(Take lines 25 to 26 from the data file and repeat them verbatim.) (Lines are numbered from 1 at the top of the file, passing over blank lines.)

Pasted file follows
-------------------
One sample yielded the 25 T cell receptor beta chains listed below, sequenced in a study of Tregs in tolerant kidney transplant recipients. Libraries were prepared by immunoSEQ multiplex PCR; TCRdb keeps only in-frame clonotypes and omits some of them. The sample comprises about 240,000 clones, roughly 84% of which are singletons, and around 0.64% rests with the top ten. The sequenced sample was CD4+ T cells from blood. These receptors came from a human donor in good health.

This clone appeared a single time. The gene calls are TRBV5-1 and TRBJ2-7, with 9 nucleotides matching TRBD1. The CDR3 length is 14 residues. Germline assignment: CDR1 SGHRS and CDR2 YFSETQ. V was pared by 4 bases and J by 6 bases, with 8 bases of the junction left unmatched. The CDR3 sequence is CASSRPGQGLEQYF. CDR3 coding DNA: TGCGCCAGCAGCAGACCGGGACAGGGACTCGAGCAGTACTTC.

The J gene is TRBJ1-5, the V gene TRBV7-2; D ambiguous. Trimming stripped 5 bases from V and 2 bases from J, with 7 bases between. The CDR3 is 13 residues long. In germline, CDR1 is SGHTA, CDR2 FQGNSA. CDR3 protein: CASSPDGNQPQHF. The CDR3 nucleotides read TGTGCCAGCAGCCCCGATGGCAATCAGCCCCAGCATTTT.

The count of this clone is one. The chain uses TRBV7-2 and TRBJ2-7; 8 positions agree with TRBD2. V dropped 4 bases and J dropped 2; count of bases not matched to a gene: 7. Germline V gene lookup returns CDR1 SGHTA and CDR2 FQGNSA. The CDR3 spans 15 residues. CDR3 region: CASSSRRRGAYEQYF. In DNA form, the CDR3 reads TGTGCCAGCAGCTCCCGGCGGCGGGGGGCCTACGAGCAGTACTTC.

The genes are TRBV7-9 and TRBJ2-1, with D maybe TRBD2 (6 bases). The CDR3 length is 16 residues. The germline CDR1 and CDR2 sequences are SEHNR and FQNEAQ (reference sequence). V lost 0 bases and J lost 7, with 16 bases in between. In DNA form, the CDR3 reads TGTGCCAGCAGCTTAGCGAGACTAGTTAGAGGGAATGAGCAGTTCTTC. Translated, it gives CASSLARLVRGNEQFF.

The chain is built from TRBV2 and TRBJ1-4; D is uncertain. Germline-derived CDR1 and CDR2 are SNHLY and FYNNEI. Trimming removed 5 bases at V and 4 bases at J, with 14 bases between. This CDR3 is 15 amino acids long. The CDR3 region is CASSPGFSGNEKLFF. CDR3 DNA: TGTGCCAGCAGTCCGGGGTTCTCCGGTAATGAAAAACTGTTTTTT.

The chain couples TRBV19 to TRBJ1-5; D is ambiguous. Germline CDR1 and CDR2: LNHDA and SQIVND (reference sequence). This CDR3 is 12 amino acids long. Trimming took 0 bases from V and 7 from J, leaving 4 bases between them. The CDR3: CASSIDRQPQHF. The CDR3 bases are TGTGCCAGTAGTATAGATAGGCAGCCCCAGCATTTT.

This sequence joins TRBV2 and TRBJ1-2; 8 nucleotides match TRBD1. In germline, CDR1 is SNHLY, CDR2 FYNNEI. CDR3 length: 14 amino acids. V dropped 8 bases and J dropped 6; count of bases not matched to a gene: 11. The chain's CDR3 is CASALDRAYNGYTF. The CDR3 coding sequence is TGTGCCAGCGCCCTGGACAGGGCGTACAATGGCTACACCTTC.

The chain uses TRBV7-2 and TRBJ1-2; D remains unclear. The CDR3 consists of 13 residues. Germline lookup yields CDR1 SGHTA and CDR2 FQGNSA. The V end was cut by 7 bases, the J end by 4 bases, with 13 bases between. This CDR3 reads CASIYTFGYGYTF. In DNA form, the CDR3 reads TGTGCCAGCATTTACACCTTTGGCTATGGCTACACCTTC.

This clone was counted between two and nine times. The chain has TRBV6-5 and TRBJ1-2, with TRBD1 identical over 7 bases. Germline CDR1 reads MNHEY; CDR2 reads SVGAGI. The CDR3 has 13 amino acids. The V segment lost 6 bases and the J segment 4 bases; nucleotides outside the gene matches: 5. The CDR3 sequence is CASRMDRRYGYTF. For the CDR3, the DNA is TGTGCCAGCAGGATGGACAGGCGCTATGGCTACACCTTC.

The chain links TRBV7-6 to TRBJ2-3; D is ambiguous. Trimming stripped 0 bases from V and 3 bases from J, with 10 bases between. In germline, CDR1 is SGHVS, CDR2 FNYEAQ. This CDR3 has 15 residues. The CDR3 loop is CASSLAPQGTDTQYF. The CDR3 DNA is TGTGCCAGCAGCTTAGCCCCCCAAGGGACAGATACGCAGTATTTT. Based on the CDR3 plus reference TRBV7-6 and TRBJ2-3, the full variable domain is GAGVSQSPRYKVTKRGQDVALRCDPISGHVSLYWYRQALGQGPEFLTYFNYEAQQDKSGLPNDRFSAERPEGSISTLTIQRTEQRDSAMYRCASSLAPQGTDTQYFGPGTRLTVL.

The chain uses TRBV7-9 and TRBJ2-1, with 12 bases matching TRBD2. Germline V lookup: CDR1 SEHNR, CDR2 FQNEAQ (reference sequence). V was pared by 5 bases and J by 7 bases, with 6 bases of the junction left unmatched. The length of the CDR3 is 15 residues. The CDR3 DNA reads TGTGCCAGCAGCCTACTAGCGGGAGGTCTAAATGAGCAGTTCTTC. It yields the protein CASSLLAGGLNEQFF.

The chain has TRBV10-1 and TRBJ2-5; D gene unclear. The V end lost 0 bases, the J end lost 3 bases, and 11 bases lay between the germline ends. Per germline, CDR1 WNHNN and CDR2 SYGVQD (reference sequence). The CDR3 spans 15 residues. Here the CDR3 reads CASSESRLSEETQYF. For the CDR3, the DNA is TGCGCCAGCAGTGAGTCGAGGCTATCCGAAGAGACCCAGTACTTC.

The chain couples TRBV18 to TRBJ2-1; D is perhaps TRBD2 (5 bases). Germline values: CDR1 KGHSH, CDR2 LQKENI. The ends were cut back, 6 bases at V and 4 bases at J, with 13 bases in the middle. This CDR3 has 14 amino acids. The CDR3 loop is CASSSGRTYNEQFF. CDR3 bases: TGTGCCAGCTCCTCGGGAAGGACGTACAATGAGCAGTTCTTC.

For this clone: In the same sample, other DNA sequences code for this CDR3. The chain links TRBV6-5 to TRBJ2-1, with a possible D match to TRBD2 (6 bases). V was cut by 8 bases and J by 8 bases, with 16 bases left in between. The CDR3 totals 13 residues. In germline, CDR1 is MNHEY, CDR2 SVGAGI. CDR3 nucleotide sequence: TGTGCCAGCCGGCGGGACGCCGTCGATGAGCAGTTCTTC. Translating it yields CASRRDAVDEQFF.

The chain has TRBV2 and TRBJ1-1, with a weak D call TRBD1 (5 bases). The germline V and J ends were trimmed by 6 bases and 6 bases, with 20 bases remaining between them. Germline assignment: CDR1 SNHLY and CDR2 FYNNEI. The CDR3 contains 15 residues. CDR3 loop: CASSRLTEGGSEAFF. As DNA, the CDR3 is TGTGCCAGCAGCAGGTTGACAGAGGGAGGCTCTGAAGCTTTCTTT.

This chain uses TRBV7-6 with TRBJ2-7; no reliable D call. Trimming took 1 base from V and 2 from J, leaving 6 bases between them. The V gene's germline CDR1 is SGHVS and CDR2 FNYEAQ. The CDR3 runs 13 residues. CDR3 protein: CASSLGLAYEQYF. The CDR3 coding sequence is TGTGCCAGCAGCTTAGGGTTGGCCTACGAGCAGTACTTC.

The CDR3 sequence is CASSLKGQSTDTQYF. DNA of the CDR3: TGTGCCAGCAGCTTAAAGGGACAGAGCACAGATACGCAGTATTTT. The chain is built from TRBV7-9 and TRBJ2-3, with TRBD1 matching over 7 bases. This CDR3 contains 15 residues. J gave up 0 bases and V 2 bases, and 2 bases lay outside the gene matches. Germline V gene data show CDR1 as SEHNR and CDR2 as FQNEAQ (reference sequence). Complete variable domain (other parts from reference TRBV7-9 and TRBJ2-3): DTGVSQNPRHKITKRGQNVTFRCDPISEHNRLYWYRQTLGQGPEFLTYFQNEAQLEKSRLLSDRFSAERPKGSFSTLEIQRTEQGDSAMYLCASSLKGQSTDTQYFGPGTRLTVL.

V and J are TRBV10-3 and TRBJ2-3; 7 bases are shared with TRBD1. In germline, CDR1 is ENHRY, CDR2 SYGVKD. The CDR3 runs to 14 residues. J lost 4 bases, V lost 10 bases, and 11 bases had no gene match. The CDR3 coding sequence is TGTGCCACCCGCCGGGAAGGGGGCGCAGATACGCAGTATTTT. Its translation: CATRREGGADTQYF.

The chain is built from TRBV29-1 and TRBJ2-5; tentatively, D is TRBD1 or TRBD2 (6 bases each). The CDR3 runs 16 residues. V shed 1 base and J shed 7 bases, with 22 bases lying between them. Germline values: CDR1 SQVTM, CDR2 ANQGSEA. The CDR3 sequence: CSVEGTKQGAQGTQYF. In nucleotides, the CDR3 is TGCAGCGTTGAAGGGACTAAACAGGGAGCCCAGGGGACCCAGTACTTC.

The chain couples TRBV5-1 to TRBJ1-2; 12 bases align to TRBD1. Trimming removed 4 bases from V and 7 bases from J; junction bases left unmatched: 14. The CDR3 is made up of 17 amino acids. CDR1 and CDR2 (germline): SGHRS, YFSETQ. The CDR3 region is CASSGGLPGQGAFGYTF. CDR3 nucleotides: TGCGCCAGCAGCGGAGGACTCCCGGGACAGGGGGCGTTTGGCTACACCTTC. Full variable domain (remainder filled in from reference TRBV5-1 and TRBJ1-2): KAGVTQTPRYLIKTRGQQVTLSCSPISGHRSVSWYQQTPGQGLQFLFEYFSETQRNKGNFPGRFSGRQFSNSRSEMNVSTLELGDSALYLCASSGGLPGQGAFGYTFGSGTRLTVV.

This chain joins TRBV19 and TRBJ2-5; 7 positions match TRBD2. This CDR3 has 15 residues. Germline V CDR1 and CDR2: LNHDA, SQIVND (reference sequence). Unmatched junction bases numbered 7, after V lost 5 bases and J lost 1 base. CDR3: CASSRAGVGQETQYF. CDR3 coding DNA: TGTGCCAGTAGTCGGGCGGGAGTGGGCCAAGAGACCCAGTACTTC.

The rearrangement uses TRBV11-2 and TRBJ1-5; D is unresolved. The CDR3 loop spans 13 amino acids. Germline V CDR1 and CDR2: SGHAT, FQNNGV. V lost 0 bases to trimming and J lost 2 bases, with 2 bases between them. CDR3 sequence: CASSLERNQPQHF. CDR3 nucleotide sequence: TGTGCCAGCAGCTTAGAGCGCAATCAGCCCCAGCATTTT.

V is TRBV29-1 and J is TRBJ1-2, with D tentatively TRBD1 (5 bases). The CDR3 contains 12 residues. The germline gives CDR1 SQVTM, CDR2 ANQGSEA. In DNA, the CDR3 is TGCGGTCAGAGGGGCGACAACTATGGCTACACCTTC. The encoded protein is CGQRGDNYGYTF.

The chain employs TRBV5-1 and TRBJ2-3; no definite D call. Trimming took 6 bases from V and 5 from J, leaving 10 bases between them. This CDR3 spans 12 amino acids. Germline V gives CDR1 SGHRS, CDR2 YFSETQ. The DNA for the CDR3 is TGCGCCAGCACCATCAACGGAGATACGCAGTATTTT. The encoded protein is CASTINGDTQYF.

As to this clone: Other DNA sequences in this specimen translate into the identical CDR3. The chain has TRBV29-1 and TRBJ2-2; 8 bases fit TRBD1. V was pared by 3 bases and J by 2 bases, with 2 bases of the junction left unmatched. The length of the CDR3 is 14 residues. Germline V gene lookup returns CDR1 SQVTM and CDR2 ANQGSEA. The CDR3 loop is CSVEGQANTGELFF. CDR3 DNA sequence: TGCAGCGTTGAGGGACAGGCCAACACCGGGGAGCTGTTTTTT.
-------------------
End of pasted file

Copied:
The chain employs TRBV5-1 and TRBJ2-3; no definite D call. Trimming took 6 bases from V and 5 from J, leaving 10 bases between them. This CDR3 spans 12 amino acids. Germline V gives CDR1 SGHRS, CDR2 YFSETQ. The DNA for the CDR3 is TGCGCCAGCACCATCAACGGAGATACGCAGTATTTT. The encoded protein is CASTINGDTQYF.

As to this clone: Other DNA sequences in this specimen translate into the identical CDR3. The chain has TRBV29-1 and TRBJ2-2; 8 bases fit TRBD1. V was pared by 3 bases and J by 2 bases, with 2 bases of the junction left unmatched. The length of the CDR3 is 14 residues. Germline V gene lookup returns CDR1 SQVTM and CDR2 ANQGSEA. The CDR3 loop is CSVEGQANTGELFF. CDR3 DNA sequence: TGCAGCGTTGAGGGACAGGCCAACACCGGGGAGCTGTTTTTT.